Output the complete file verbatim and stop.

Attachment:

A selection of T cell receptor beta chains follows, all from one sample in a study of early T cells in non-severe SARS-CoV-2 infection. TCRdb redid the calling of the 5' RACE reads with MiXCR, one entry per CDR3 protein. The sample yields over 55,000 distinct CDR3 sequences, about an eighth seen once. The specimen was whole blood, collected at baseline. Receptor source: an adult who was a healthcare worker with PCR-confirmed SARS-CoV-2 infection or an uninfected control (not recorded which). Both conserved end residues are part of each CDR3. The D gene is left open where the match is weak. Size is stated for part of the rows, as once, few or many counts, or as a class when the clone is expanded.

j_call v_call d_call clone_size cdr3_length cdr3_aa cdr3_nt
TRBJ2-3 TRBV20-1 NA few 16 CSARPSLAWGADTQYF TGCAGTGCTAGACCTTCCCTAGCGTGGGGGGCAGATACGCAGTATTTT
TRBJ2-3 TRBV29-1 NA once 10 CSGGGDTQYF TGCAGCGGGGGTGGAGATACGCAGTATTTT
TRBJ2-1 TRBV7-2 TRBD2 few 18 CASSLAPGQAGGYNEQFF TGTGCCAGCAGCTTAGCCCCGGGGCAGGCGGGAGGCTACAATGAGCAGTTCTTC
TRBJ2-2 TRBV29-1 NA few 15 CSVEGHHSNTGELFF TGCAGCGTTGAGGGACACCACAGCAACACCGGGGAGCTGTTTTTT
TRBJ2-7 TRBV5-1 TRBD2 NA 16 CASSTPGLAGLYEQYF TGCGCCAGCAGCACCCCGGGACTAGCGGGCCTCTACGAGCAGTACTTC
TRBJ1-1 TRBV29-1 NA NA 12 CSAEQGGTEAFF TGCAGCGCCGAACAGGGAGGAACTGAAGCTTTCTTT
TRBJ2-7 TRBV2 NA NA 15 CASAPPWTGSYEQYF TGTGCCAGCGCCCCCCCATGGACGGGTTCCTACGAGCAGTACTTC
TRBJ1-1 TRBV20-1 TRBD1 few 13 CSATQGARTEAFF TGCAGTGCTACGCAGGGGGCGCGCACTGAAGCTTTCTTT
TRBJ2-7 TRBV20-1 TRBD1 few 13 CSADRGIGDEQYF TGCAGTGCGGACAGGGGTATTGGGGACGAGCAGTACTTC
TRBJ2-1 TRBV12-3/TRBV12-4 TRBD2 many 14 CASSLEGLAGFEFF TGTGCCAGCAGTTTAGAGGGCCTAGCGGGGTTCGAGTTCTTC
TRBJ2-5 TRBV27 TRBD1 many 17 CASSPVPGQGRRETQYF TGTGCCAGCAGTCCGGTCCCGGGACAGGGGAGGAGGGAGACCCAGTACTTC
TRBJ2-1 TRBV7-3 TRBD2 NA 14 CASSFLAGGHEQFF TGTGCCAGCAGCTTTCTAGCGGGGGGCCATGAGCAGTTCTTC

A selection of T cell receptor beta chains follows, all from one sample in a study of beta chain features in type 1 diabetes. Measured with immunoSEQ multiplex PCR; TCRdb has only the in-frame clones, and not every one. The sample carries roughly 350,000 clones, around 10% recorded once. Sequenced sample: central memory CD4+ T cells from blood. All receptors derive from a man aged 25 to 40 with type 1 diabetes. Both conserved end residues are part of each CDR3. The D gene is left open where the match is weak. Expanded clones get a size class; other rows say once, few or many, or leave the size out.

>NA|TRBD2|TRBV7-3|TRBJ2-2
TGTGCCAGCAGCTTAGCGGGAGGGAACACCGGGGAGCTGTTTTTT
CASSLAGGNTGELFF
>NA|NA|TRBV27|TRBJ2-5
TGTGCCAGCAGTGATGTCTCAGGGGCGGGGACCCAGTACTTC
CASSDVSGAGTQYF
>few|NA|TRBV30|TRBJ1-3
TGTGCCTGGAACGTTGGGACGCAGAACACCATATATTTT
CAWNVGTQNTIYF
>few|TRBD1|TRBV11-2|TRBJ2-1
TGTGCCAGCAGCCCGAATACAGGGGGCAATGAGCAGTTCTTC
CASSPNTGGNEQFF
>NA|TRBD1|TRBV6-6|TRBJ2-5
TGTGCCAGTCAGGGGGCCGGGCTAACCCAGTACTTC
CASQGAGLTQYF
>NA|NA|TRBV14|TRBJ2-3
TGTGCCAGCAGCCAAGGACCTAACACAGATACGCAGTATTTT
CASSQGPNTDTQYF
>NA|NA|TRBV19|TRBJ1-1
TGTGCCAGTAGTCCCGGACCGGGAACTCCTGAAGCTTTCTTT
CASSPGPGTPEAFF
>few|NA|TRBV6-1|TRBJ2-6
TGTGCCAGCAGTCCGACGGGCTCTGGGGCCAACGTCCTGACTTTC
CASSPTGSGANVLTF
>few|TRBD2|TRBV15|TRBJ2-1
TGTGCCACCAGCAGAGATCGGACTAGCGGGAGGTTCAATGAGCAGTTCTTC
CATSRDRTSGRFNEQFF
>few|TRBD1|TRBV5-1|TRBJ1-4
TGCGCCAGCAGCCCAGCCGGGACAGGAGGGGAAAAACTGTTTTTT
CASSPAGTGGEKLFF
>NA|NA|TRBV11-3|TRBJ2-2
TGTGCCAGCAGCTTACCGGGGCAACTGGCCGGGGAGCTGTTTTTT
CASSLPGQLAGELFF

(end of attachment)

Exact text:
A selection of T cell receptor beta chains follows, all from one sample in a study of early T cells in non-severe SARS-CoV-2 infection. TCRdb redid the calling of the 5' RACE reads with MiXCR, one entry per CDR3 protein. The sample yields over 55,000 distinct CDR3 sequences, about an eighth seen once. The specimen was whole blood, collected at baseline. Receptor source: an adult who was a healthcare worker with PCR-confirmed SARS-CoV-2 infection or an uninfected control (not recorded which). Both conserved end residues are part of each CDR3. The D gene is left open where the match is weak. Size is stated for part of the rows, as once, few or many counts, or as a class when the clone is expanded.

j_call v_call d_call clone_size cdr3_length cdr3_aa cdr3_nt
TRBJ2-3 TRBV20-1 NA few 16 CSARPSLAWGADTQYF TGCAGTGCTAGACCTTCCCTAGCGTGGGGGGCAGATACGCAGTATTTT
TRBJ2-3 TRBV29-1 NA once 10 CSGGGDTQYF TGCAGCGGGGGTGGAGATACGCAGTATTTT
TRBJ2-1 TRBV7-2 TRBD2 few 18 CASSLAPGQAGGYNEQFF TGTGCCAGCAGCTTAGCCCCGGGGCAGGCGGGAGGCTACAATGAGCAGTTCTTC
TRBJ2-2 TRBV29-1 NA few 15 CSVEGHHSNTGELFF TGCAGCGTTGAGGGACACCACAGCAACACCGGGGAGCTGTTTTTT
TRBJ2-7 TRBV5-1 TRBD2 NA 16 CASSTPGLAGLYEQYF TGCGCCAGCAGCACCCCGGGACTAGCGGGCCTCTACGAGCAGTACTTC
TRBJ1-1 TRBV29-1 NA NA 12 CSAEQGGTEAFF TGCAGCGCCGAACAGGGAGGAACTGAAGCTTTCTTT
TRBJ2-7 TRBV2 NA NA 15 CASAPPWTGSYEQYF TGTGCCAGCGCCCCCCCATGGACGGGTTCCTACGAGCAGTACTTC
TRBJ1-1 TRBV20-1 TRBD1 few 13 CSATQGARTEAFF TGCAGTGCTACGCAGGGGGCGCGCACTGAAGCTTTCTTT
TRBJ2-7 TRBV20-1 TRBD1 few 13 CSADRGIGDEQYF TGCAGTGCGGACAGGGGTATTGGGGACGAGCAGTACTTC
TRBJ2-1 TRBV12-3/TRBV12-4 TRBD2 many 14 CASSLEGLAGFEFF TGTGCCAGCAGTTTAGAGGGCCTAGCGGGGTTCGAGTTCTTC
TRBJ2-5 TRBV27 TRBD1 many 17 CASSPVPGQGRRETQYF TGTGCCAGCAGTCCGGTCCCGGGACAGGGGAGGAGGGAGACCCAGTACTTC
TRBJ2-1 TRBV7-3 TRBD2 NA 14 CASSFLAGGHEQFF TGTGCCAGCAGCTTTCTAGCGGGGGGCCATGAGCAGTTCTTC

A selection of T cell receptor beta chains follows, all from one sample in a study of beta chain features in type 1 diabetes. Measured with immunoSEQ multiplex PCR; TCRdb has only the in-frame clones, and not every one. The sample carries roughly 350,000 clones, around 10% recorded once. Sequenced sample: central memory CD4+ T cells from blood. All receptors derive from a man aged 25 to 40 with type 1 diabetes. Both conserved end residues are part of each CDR3. The D gene is left open where the match is weak. Expanded clones get a size class; other rows say once, few or many, or leave the size out.

>NA|TRBD2|TRBV7-3|TRBJ2-2
TGTGCCAGCAGCTTAGCGGGAGGGAACACCGGGGAGCTGTTTTTT
CASSLAGGNTGELFF
>NA|NA|TRBV27|TRBJ2-5
TGTGCCAGCAGTGATGTCTCAGGGGCGGGGACCCAGTACTTC
CASSDVSGAGTQYF
>few|NA|TRBV30|TRBJ1-3
TGTGCCTGGAACGTTGGGACGCAGAACACCATATATTTT
CAWNVGTQNTIYF
>few|TRBD1|TRBV11-2|TRBJ2-1
TGTGCCAGCAGCCCGAATACAGGGGGCAATGAGCAGTTCTTC
CASSPNTGGNEQFF
>NA|TRBD1|TRBV6-6|TRBJ2-5
TGTGCCAGTCAGGGGGCCGGGCTAACCCAGTACTTC
CASQGAGLTQYF
>NA|NA|TRBV14|TRBJ2-3
TGTGCCAGCAGCCAAGGACCTAACACAGATACGCAGTATTTT
CASSQGPNTDTQYF
>NA|NA|TRBV19|TRBJ1-1
TGTGCCAGTAGTCCCGGACCGGGAACTCCTGAAGCTTTCTTT
CASSPGPGTPEAFF
>few|NA|TRBV6-1|TRBJ2-6
TGTGCCAGCAGTCCGACGGGCTCTGGGGCCAACGTCCTGACTTTC
CASSPTGSGANVLTF
>few|TRBD2|TRBV15|TRBJ2-1
TGTGCCACCAGCAGAGATCGGACTAGCGGGAGGTTCAATGAGCAGTTCTTC
CATSRDRTSGRFNEQFF
>few|TRBD1|TRBV5-1|TRBJ1-4
TGCGCCAGCAGCCCAGCCGGGACAGGAGGGGAAAAACTGTTTTTT
CASSPAGTGGEKLFF
>NA|NA|TRBV11-3|TRBJ2-2
TGTGCCAGCAGCTTACCGGGGCAACTGGCCGGGGAGCTGTTTTTT
CASSLPGQLAGELFF